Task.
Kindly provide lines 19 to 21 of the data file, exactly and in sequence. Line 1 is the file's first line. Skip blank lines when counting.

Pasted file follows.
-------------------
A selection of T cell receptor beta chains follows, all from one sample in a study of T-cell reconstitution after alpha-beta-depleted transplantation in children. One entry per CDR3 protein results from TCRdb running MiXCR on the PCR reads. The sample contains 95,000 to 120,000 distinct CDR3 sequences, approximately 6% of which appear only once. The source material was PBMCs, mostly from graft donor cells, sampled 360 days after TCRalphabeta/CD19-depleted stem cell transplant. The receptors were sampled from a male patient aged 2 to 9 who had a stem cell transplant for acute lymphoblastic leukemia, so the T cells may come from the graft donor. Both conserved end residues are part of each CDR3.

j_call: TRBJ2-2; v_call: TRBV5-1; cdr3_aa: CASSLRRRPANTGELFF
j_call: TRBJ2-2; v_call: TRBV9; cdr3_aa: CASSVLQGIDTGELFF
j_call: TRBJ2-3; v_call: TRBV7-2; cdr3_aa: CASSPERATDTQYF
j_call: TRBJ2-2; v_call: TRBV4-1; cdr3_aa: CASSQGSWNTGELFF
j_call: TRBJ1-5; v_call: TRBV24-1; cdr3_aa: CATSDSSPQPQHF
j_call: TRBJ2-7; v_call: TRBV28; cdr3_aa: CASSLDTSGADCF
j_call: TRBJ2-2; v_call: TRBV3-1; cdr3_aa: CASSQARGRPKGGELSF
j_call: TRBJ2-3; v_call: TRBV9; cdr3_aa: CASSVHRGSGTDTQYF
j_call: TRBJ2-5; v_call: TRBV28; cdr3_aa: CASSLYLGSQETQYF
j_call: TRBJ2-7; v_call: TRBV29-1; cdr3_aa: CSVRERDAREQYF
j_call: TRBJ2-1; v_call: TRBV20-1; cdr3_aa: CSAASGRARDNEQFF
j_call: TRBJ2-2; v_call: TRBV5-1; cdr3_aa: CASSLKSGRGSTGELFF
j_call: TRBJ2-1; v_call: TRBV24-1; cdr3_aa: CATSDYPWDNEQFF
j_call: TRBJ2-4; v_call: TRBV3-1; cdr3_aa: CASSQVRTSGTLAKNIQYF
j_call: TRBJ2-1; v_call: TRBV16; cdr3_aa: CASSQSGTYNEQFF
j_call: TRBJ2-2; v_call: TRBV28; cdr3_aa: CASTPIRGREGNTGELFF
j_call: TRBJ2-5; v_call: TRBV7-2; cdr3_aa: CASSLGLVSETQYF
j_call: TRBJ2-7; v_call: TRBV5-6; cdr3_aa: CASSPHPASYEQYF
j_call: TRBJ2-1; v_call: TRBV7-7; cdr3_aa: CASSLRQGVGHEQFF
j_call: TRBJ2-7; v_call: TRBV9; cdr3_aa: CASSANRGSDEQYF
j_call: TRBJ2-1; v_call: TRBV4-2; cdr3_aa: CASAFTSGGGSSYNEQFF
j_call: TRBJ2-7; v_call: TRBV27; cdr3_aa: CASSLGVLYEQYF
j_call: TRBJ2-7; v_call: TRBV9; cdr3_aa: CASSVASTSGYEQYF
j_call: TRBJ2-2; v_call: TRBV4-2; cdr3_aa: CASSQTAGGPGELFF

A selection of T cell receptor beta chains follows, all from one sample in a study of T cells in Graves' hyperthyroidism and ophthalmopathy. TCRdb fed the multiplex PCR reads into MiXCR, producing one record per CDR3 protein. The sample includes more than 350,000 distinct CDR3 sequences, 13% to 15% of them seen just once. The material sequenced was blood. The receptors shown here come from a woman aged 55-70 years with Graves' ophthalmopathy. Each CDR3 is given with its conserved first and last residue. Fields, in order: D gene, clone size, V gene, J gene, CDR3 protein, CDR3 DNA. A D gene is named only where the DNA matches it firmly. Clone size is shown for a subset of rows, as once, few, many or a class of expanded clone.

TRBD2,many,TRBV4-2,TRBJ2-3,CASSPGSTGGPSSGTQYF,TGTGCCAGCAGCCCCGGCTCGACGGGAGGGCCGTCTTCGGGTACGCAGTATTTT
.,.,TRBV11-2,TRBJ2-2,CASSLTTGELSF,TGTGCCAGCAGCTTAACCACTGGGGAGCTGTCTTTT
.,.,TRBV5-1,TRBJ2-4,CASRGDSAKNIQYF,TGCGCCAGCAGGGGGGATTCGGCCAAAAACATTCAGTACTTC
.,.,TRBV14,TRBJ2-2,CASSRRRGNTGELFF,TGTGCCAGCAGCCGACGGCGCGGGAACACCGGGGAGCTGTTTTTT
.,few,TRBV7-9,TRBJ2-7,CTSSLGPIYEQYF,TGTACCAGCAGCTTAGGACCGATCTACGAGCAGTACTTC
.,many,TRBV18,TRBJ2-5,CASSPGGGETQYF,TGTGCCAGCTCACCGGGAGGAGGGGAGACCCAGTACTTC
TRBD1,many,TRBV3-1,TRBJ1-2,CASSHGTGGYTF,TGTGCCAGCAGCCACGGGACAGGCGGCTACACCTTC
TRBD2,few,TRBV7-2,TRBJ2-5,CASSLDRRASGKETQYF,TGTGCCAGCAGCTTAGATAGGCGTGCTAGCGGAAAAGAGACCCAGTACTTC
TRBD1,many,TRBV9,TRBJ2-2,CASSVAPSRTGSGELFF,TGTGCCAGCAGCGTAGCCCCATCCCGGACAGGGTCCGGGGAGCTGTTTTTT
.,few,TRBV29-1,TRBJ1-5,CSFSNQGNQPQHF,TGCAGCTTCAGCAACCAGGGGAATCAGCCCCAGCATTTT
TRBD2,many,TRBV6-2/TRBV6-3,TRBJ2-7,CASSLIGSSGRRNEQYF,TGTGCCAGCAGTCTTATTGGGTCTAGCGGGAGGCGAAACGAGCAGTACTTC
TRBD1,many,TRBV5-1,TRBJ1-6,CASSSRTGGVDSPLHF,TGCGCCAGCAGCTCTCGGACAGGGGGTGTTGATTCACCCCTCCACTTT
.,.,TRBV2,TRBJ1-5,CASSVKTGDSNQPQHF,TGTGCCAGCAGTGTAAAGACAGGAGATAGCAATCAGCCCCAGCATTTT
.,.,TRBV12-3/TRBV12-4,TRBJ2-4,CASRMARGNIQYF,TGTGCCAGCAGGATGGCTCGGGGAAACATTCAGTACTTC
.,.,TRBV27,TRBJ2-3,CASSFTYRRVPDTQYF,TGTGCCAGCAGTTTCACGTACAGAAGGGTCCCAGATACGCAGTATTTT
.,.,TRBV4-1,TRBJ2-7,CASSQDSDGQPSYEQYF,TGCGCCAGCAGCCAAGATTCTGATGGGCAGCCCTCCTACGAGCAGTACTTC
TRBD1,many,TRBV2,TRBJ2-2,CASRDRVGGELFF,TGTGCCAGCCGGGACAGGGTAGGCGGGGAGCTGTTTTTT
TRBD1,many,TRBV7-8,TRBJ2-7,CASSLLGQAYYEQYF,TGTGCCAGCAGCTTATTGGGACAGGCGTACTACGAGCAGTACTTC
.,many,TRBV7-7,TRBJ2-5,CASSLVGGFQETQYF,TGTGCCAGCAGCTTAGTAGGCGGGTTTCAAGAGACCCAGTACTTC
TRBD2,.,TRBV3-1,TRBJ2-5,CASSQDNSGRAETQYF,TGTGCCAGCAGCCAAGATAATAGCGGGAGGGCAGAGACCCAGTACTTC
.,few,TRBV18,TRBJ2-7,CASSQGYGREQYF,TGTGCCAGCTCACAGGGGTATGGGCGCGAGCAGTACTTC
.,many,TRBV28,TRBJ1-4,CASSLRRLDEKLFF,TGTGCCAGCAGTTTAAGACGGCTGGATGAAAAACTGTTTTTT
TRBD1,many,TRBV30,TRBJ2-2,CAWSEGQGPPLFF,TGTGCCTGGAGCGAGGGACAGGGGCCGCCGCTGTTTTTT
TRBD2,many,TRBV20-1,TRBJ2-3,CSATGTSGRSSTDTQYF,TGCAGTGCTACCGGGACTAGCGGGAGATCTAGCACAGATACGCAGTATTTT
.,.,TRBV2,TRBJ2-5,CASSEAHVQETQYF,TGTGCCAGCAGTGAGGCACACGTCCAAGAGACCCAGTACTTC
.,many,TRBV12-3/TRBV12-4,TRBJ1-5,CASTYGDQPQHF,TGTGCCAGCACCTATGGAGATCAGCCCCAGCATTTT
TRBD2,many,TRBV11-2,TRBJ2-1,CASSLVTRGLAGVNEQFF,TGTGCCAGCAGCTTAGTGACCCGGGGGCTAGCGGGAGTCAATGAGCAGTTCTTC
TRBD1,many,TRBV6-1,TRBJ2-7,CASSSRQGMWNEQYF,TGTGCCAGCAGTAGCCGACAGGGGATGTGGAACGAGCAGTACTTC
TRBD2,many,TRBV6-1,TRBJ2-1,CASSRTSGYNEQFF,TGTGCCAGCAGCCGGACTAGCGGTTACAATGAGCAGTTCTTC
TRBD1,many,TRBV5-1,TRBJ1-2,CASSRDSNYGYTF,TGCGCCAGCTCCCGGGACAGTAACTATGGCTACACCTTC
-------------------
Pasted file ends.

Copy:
j_call: TRBJ2-7; v_call: TRBV5-6; cdr3_aa: CASSPHPASYEQYF
j_call: TRBJ2-1; v_call: TRBV7-7; cdr3_aa: CASSLRQGVGHEQFF
j_call: TRBJ2-7; v_call: TRBV9; cdr3_aa: CASSANRGSDEQYF